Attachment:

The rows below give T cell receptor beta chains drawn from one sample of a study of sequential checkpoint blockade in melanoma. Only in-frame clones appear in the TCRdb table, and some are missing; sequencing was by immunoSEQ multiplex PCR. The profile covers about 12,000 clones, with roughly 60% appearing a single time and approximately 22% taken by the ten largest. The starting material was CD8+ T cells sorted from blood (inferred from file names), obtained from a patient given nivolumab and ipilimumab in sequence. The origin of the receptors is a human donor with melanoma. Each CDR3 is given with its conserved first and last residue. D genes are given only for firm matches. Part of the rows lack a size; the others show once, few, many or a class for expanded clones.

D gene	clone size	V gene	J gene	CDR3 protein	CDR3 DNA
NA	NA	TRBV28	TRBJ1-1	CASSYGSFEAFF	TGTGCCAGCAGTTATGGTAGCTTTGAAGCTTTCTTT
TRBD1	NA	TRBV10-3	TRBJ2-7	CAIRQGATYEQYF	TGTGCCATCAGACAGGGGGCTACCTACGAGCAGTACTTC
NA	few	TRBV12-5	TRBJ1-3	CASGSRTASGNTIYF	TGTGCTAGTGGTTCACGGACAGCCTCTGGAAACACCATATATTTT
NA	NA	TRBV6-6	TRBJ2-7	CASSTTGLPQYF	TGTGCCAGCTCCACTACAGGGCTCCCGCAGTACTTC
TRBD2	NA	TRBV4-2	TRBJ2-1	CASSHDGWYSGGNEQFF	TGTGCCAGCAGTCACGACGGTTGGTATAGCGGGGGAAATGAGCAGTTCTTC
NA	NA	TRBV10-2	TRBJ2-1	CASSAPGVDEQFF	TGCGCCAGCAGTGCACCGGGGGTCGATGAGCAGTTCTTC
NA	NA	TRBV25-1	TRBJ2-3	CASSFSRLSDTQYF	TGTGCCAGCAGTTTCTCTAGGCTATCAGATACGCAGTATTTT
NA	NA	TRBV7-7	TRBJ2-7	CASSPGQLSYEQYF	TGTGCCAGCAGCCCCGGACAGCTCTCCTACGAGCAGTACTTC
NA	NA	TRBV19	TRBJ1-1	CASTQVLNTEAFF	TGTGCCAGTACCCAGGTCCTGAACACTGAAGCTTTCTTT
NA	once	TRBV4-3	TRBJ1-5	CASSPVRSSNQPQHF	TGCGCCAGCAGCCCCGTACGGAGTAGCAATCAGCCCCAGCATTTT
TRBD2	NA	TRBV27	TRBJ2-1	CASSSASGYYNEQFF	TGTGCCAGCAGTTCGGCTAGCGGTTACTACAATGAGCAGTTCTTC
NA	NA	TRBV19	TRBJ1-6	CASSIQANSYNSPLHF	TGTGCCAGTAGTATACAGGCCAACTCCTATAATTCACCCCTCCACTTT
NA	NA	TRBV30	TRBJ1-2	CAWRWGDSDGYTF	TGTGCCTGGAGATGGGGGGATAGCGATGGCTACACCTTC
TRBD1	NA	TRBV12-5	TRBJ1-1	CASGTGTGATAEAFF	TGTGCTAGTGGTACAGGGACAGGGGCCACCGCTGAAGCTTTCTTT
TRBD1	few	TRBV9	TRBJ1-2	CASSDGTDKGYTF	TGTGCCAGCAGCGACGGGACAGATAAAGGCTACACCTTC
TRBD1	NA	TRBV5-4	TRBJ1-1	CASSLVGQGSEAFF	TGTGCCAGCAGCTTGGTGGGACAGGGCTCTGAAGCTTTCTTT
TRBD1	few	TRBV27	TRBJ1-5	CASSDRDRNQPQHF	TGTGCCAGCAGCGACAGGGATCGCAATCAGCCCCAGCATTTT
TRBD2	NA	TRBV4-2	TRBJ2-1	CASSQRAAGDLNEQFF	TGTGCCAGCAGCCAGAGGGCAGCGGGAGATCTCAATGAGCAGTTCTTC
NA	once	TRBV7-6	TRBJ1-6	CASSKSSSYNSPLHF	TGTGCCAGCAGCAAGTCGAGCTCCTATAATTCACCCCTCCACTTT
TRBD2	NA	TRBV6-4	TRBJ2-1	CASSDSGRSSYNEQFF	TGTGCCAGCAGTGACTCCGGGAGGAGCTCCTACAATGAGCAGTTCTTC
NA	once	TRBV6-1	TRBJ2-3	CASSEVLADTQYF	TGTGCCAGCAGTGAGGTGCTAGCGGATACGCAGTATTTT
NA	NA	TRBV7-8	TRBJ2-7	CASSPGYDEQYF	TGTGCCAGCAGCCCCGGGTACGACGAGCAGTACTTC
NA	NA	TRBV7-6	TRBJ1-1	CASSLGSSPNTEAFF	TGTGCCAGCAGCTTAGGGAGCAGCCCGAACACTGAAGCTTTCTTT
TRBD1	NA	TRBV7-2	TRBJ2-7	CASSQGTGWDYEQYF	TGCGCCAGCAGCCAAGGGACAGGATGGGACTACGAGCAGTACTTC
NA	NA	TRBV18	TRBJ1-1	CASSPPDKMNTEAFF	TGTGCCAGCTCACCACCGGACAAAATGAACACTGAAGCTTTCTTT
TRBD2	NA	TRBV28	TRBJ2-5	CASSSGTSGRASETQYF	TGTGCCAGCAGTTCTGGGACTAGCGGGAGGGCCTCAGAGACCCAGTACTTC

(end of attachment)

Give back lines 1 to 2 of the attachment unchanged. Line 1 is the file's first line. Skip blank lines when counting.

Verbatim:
The rows below give T cell receptor beta chains drawn from one sample of a study of sequential checkpoint blockade in melanoma. Only in-frame clones appear in the TCRdb table, and some are missing; sequencing was by immunoSEQ multiplex PCR. The profile covers about 12,000 clones, with roughly 60% appearing a single time and approximately 22% taken by the ten largest. The starting material was CD8+ T cells sorted from blood (inferred from file names), obtained from a patient given nivolumab and ipilimumab in sequence. The origin of the receptors is a human donor with melanoma. Each CDR3 is given with its conserved first and last residue. D genes are given only for firm matches. Part of the rows lack a size; the others show once, few, many or a class for expanded clones.

D gene	clone size	V gene	J gene	CDR3 protein	CDR3 DNA